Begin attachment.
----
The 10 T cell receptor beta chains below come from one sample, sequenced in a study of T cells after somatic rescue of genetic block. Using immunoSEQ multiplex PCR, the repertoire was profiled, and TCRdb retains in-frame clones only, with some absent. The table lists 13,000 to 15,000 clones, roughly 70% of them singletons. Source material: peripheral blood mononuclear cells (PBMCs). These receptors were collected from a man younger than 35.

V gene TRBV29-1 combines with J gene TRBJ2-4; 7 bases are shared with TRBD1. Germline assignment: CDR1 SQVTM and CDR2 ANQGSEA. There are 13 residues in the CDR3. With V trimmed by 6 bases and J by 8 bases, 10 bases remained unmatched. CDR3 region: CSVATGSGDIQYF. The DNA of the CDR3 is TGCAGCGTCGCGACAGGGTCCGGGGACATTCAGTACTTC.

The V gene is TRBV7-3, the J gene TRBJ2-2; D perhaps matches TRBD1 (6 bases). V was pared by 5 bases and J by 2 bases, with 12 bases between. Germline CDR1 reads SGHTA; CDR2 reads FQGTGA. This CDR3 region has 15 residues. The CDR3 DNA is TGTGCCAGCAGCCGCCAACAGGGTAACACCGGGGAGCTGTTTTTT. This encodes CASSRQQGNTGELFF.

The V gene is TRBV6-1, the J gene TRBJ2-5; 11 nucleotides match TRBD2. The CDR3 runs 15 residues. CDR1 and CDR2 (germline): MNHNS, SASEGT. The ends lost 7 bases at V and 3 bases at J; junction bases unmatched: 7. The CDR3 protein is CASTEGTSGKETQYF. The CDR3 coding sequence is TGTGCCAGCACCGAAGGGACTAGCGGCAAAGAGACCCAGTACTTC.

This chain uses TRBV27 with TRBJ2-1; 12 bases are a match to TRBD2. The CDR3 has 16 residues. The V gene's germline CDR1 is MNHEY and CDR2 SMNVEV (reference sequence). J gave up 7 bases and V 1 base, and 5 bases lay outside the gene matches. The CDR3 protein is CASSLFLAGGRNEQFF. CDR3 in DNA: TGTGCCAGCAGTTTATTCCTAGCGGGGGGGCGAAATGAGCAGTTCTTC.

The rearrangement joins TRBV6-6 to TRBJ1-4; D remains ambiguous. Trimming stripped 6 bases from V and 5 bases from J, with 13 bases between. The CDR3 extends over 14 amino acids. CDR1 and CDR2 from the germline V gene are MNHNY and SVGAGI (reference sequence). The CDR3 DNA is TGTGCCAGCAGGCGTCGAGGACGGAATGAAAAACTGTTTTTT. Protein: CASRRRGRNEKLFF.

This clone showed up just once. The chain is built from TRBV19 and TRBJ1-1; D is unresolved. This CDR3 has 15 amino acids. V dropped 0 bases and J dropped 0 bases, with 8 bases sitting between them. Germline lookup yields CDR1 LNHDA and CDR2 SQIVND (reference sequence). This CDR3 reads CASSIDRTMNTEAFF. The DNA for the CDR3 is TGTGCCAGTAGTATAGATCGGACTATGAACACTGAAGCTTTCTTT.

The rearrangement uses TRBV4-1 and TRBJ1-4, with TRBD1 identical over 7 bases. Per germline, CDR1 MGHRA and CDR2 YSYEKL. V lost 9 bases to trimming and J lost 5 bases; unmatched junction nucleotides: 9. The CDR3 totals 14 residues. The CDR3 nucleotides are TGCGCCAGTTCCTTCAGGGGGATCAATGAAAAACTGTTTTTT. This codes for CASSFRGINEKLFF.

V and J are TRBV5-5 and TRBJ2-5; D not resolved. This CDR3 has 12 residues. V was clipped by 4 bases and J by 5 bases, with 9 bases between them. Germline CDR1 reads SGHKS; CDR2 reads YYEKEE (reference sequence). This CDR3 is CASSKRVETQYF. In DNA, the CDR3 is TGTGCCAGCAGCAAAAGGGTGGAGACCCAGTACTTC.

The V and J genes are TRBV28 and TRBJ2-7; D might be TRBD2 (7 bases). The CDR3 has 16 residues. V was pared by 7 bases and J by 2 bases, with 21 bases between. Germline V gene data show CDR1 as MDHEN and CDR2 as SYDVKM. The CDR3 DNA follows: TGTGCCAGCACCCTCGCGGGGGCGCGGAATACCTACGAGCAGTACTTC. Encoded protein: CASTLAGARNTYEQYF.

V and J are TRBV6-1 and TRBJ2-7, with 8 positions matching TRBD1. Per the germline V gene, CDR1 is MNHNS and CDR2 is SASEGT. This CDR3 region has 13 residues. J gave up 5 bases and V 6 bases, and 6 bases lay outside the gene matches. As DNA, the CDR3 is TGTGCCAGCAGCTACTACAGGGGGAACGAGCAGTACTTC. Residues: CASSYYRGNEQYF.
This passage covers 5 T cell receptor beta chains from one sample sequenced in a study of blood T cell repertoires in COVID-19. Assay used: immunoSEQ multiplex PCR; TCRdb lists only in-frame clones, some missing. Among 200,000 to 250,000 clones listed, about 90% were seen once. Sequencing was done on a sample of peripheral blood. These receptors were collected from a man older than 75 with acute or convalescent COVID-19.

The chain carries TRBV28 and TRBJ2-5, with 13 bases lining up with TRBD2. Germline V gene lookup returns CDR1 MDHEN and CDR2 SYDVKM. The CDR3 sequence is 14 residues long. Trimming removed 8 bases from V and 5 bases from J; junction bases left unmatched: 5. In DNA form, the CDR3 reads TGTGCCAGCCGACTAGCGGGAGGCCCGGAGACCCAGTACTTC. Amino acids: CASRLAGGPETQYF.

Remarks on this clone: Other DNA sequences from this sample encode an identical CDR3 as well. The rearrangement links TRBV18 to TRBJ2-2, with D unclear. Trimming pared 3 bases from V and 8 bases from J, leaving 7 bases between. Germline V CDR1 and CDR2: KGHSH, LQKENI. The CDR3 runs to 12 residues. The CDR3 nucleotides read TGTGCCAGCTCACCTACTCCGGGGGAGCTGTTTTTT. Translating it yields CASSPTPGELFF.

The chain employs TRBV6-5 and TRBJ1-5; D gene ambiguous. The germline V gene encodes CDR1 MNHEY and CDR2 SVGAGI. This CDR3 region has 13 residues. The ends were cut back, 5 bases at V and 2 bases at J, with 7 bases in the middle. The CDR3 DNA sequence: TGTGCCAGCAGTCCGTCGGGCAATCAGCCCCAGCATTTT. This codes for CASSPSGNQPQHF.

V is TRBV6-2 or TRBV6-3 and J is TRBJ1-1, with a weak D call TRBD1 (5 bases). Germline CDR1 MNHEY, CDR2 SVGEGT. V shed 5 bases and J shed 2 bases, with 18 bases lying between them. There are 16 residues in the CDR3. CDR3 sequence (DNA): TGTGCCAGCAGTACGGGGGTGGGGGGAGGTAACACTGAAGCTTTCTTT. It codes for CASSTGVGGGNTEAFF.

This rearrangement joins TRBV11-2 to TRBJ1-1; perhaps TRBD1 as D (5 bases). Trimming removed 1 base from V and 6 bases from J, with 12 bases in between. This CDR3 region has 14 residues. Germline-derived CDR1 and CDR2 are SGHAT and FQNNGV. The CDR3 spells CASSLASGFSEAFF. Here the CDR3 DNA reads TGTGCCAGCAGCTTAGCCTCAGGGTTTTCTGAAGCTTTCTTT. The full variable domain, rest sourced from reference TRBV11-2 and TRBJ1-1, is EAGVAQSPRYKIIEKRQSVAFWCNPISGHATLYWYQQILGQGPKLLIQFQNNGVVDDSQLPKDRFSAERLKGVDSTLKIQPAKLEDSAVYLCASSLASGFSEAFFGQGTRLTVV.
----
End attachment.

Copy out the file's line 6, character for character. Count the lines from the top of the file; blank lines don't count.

The rearrangement joins TRBV6-6 to TRBJ1-4; D remains ambiguous. Trimming stripped 6 bases from V and 5 bases from J, with 13 bases between. The CDR3 extends over 14 amino acids. CDR1 and CDR2 from the germline V gene are MNHNY and SVGAGI (reference sequence). The CDR3 DNA is TGTGCCAGCAGGCGTCGAGGACGGAATGAAAAACTGTTTTTT. Protein: CASRRRGRNEKLFF.